Cook County Judge Yolande Bourgeois has served on the bench for a decade. You can imagine her surprise when she was on her way home to Illinois from vacation earlier this month, only to be stopped at the airport for being on a known terrorist list.
Judge Bourgeois was with friends on their way back from Cancun celebrating her 65th birthday when it happened. Weather conditions forced them to take a layover in Indianapolis, and the next day she went for what was supposed to be an easy and uneventful quick trip to Chicago. When she got her boarding pass for he short flight, however, it was marked “SSSS.” Little did she know at the time that this meant “Secondary Security Screening Selection.
A TSA agent noticed the designation and quickly summoned a supervisor.
“He hands her my documents, she looks at it and she goes, ‘Her?’,” Judge Bourgeois told NBC Chicago. “She said, they’ve got you on a known terrorist list, and I said—what??””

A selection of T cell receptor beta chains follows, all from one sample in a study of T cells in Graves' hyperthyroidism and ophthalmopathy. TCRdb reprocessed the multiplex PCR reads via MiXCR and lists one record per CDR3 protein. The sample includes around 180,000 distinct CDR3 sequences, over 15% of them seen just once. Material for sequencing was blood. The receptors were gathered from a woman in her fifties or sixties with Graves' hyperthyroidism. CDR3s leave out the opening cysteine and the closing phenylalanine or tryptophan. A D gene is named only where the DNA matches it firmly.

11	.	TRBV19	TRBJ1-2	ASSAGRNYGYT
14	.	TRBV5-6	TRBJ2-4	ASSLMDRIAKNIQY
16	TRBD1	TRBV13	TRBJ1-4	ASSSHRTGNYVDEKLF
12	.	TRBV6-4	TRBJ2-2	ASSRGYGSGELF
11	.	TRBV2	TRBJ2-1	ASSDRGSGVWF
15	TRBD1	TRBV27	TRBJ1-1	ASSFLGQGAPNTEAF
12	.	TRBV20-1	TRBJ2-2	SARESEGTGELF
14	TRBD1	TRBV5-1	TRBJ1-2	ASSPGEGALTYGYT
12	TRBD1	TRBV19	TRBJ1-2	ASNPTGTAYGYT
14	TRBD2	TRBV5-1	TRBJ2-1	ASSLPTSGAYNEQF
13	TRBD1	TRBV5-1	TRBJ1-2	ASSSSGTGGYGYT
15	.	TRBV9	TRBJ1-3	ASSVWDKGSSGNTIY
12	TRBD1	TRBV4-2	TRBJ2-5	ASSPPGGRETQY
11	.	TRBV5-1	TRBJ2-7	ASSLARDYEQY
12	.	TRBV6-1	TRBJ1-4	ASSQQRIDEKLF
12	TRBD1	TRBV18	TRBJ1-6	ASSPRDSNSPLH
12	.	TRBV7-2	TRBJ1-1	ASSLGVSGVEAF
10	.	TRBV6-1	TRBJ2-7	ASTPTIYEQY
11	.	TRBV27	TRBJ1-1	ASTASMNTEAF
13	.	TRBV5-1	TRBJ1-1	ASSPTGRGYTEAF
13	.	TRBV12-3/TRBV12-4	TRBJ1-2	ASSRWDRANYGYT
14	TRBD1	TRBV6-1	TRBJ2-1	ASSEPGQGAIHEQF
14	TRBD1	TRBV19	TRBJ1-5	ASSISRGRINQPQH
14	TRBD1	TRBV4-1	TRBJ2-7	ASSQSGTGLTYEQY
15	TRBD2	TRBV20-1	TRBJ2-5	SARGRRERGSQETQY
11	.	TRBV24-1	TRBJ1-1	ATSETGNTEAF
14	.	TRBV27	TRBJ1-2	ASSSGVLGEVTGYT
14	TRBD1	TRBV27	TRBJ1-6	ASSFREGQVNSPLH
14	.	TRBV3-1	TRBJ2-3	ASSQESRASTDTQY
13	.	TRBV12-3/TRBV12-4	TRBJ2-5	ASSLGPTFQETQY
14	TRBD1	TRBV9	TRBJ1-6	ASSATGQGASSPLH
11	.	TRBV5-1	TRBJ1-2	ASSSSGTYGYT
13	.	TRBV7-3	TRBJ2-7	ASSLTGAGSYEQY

At that point, the judge said, six or seven TSA agents were present, resulting in a check of her suitcase and electronics, as well as a full body pat-down.
Judge Bourgeois asked who put her on a terrorist list and they said it was the airline, but TSA spokesperson Michael McCarthy told the local station that it was the TSA’s Secure Flight protocols that resulted in the tag. McCarthy didn’t get into the details of this case, but said sometimes people are marked at random despite not being on any list.
The judge questioned the wisdom of such a practice. “Is anyone safer because I’m on a terror list?” she asked. “I don’t think so!”
If it was a random selection, it’s likely that she won’t be selected again. However, if there was any particular reason having to do with the flight or the judge’s background that led to the “SSSS” mark, she would have to go through an application process for redress from the TSA. McCarthy recommended that people in such a situation could find out by seeing if they’re marked again for their next flight.